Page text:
• Independent Mechanical Inspections

A dealership mechanical inspection should provide a summary of the condition of the major elements of the vehicle. Be sure to get a copy of this report, as it documents the representations made about the condition of the vehicle by the dealership.

  • Private Vehicle Inspection (PVI) is not a mechanical inspection

The provincial Private Vehicle Inspection, or safety inspection, can be completed only by certified inspectors. This inspection checks that the vehicle meets the minimum mechanical safety requirements for parts such as brakes, lights, horn, steering, etc. However, this is not a guarantee the vehicle is mechanically sound. The vehicle could still have serious engine, transmission or other problems which could involve major expense. See a sample report or find inspection locations. The BC Ministry of Transportation, Commercial Vehicle Safety and Enforcement certifies the inspectors.

  • Federal Vehicle Inspection

This inspection, completed when a vehicle is imported into Canada, is very limited.

About warranties

Some newer used vehicles can have the original manufacturer’s warranty or an extended warranty still in effect. Be sure to confirm what will be covered and for how long or how many kilometers. A third party warranty offered or sold by the dealer may offer limited protection for future repairs. Or, you may be offered a limited warranty from the dealer for discounts on future repairs. All warranties should be:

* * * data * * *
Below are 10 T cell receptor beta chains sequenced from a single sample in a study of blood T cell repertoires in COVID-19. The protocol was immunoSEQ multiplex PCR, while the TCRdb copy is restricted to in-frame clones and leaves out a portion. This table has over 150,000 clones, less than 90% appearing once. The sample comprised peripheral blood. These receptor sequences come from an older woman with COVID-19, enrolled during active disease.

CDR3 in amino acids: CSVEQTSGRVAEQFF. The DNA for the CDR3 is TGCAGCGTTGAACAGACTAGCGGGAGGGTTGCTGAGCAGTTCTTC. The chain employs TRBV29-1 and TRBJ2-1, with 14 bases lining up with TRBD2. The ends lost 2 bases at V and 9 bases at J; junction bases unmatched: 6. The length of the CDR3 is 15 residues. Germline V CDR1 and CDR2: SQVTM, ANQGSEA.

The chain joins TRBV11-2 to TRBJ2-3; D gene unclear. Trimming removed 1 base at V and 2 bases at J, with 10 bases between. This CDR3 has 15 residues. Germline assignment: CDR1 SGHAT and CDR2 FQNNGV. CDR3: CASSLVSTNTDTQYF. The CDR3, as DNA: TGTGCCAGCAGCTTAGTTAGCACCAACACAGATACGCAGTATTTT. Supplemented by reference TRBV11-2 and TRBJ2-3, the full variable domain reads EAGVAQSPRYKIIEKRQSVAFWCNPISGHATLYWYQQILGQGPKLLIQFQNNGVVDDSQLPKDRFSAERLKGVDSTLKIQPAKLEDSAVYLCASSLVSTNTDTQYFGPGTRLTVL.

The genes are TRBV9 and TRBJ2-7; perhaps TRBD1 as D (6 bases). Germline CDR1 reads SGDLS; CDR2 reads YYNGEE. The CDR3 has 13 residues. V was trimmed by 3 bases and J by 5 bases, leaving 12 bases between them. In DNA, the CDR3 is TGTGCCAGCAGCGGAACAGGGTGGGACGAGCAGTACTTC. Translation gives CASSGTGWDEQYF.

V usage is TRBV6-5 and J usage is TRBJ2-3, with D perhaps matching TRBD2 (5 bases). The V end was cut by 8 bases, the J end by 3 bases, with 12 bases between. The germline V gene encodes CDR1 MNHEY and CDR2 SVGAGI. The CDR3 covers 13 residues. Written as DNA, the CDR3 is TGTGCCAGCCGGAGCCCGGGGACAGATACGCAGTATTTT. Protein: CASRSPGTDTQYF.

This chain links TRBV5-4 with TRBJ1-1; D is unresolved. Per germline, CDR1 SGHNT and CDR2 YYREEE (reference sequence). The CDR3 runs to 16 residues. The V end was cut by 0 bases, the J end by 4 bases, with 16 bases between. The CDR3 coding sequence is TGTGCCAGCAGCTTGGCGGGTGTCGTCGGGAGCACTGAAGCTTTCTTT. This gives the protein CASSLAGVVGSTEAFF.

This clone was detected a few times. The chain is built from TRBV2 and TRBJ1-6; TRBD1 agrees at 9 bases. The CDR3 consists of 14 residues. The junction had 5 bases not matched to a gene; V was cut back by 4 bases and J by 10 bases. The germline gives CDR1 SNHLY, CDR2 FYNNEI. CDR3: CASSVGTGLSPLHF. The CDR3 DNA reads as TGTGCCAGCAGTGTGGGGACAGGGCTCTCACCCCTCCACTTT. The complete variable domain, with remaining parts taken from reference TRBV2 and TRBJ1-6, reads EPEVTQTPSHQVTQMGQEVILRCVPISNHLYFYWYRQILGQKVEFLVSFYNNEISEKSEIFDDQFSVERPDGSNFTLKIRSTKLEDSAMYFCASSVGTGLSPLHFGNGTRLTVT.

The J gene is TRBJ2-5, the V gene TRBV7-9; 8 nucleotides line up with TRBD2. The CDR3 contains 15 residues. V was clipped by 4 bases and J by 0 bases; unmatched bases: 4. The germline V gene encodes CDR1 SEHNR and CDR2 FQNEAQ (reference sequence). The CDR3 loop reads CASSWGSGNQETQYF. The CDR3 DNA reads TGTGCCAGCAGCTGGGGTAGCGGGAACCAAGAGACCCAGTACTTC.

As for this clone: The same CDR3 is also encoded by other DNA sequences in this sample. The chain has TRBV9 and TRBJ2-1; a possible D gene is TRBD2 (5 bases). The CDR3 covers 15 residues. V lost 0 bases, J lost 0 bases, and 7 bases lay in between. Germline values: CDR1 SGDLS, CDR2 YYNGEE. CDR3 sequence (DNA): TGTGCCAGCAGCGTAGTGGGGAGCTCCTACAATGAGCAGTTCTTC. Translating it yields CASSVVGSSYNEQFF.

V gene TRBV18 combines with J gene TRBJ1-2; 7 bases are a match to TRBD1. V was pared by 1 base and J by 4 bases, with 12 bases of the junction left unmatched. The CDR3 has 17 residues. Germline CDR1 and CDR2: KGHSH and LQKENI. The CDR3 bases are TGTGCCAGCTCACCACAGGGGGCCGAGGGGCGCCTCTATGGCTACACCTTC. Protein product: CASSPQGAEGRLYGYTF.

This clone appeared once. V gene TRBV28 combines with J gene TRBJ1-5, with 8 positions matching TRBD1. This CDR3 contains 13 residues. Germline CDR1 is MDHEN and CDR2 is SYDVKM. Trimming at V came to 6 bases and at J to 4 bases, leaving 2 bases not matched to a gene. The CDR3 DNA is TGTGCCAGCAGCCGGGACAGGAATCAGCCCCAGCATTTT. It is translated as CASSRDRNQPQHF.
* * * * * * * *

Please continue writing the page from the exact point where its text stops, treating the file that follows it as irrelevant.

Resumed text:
• in writing and part of the contract
  • signed by the dealer, not just the salesperson
  • specific, with details of what is covered and for how long or how many kilometers
  • clear about where and how any repairs are to be authorized and done
Even if you are buying a vehicle with no representations as to condition or quality there is an implied warranty under the Sale of Goods Act. A vehicle must be safe and suitable for transportation. Every vehicle must last for a reasonable period of time given the normal use of the vehicle and the circumstances of the sale (such as price, etc.) This implied warranty can be waived for a used vehicle. Be cautious if you are asked to waive it.

Checking out a used vehicle on the lot

  • Check the upholstery and floor coverings for unusual or unexpected wear
  • Check to see that the heater, air conditioning, radio and other features work
  • Be sure that all the doors, windows and sunroof open and close
  • Look for a service sticker to match with the current odometer reading
  • Evaluate the condition of the tires and look for unusual wear
  • Check the trunk for the spare tire, jack and wrench
  • Check the paint, chrome and body for mismatched paint and repairs
  • Look for rust, as any visible rust could mean more underneath
  • Check the oil, transmission fluid and coolant for colour and fluid level
  • Any unusual smells may indicate leaks or mechanical problems

Test drive tips

  • Take time to drive the vehicle for at least 30 minutes
  • Drive it on the highway and on city streets
  • Test the brakes and all the gears
  • Turn off the radio to hear the engine, brakes, and transmission